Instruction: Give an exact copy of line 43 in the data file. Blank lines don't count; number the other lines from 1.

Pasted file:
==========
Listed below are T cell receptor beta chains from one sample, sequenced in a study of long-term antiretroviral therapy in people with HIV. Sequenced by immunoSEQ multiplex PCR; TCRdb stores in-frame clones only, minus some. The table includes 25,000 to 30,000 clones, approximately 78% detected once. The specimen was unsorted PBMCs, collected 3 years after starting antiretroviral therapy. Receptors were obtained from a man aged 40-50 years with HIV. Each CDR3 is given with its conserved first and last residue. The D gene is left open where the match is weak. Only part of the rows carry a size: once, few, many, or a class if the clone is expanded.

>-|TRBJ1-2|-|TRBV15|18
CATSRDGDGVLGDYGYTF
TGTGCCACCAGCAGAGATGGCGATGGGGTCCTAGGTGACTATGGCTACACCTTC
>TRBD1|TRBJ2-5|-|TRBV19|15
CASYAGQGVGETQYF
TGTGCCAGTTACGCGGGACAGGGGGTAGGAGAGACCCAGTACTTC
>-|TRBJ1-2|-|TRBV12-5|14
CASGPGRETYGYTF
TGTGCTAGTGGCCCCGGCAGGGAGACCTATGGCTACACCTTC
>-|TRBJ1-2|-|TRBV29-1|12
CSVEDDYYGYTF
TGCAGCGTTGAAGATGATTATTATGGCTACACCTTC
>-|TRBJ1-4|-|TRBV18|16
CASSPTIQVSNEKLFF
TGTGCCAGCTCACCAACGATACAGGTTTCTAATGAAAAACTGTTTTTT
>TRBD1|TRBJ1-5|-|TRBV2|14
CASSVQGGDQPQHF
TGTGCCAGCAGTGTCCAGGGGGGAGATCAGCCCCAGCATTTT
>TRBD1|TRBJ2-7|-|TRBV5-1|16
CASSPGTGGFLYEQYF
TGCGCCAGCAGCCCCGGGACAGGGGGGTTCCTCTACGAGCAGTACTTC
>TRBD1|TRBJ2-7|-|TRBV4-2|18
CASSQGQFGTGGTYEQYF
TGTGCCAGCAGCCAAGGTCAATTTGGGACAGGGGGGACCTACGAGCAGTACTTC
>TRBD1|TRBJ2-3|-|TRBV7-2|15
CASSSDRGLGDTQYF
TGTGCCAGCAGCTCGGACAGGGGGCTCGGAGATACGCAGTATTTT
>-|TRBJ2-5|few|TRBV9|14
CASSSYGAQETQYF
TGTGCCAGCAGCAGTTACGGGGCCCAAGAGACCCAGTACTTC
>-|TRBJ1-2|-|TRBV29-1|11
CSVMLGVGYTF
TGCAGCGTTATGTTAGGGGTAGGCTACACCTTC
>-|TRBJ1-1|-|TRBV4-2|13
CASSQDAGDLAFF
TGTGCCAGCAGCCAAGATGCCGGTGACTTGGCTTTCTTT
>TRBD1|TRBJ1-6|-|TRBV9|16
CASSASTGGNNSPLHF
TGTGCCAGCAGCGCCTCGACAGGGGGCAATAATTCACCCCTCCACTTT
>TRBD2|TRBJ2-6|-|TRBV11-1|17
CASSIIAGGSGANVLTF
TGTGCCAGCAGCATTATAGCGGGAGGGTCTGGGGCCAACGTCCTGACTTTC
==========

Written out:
TGTGCCAGCAGCATTATAGCGGGAGGGTCTGGGGCCAACGTCCTGACTTTC